Researchers at the Georgia Institute of Technology have announced a new era of liquid cooling, with the first silicon chips which can be directly integrated into a cooling loop without the need for a water block.

Liquid cooling is a common sight in the enthusiast market, pulling heat away from high-powered CPU and GPU chips in water-filled tubes and taking it to a radiator which offers a far larger surface area than would be possible with direct air cooling over a traditional heatsink. Traditionally, this is achieved with the use of a waterblock - a sealed heatsink which draws the heat away from the chip and into the water which flows through its centre. The chip seen in Georgia Tech's lab, though, is different: it connects directly to the liquid loop with no waterblock in sight.

'We believe we have eliminated one of the major barriers to building high-performance systems that are more compact and energy efficient,' claimed Muhannad Bakir, an associate professor in the Georgia Tech School of Electrical and Computer Engineering, of his team's research. 'We have eliminated the heat sink atop the silicon die by moving liquid cooling just a few hundred microns away from the transistors. We believe that reliably integrating microfluidic cooling directly on the silicon will be a disruptive technology for a new generation of electronics.'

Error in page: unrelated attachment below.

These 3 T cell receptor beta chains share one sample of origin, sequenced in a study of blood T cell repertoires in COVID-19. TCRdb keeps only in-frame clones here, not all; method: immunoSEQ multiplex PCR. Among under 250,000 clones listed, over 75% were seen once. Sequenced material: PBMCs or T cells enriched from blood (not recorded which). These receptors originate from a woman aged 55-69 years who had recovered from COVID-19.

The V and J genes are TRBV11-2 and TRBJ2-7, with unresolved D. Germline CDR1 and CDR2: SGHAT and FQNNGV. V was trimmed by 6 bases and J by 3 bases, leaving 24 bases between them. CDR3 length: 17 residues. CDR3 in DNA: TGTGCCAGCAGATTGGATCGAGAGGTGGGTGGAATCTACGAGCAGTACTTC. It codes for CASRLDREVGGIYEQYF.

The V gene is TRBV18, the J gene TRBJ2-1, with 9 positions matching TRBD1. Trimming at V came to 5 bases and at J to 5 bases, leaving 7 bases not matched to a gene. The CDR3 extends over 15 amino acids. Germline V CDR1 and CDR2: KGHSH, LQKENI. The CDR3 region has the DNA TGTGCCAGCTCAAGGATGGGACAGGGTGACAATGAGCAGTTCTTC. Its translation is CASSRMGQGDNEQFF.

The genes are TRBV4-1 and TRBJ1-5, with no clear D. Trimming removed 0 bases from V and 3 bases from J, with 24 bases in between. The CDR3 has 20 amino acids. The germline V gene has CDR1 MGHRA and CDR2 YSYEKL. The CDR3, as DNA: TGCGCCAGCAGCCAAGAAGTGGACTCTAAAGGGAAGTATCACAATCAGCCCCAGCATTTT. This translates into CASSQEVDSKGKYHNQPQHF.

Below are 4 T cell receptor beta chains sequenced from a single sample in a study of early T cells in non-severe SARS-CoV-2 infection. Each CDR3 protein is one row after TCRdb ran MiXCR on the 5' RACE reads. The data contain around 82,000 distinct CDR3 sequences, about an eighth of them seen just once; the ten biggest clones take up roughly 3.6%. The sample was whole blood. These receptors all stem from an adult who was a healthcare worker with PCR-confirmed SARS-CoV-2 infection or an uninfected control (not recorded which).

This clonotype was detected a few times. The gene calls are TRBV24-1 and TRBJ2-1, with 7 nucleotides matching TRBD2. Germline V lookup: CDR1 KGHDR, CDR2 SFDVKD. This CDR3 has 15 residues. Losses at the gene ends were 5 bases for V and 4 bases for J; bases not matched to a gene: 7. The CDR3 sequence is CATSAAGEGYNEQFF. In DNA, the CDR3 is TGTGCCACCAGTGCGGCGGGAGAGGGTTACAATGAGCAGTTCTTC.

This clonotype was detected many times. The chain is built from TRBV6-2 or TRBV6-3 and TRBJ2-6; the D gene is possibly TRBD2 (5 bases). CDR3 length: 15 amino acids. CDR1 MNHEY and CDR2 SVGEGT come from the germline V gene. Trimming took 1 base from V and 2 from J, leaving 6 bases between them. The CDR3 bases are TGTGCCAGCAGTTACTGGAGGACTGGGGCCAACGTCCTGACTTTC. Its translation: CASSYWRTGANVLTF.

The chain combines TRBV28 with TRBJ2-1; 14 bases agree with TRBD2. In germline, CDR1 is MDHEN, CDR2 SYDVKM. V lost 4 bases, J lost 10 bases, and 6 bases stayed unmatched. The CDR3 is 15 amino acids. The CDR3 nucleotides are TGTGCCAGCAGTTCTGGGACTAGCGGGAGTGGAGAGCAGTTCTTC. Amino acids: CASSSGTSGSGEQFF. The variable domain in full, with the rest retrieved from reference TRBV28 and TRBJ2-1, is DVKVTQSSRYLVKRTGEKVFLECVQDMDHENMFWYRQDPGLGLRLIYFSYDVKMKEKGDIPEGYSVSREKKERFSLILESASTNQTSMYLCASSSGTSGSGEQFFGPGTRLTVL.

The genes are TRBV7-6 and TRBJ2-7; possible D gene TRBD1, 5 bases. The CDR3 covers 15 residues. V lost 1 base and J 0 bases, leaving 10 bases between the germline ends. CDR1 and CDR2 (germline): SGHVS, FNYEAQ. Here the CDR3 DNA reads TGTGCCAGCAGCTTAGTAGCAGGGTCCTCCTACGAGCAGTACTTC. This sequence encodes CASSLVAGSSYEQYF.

The system works by etching microfluidic channels directly into the silcon of a standard, off-the-shelf semiconductor - an Altera FPGA built on a 28nm process node - after removing the traditional metal heatspreader. Each channel features silicon cylinders around 100 microns in diameter to boost the surface area, and is then covered over in more silicon to provide a water-tight closure. Fitting ports to the top, it's then possible to connect the chip directly to standard liquid cooling systems.

The results were impressive: compared to cooling the same chip with air, the liquid-cooled FPGA ran 60 per cent cooler. It was enough to please the Defence Advanced Research Projects Agency (DARPA), which funded the research, and its creators believe the technique has real commercial value for cooling everything from CPUs and GPUs through to power amplifiers. 'We have created a real electronic platform to evaluate the benefits of liquid cooling versus air cooling,' explained Bakir. 'This may open the door to stacking multiple chips, potentially multiple FPGA chips or FPGA chips with other chips that are high in power consumption. We are seeing a significant reduction in the temperature of these liquid-cooled chips.'

More information on the project is available on the Georgia Tech website.
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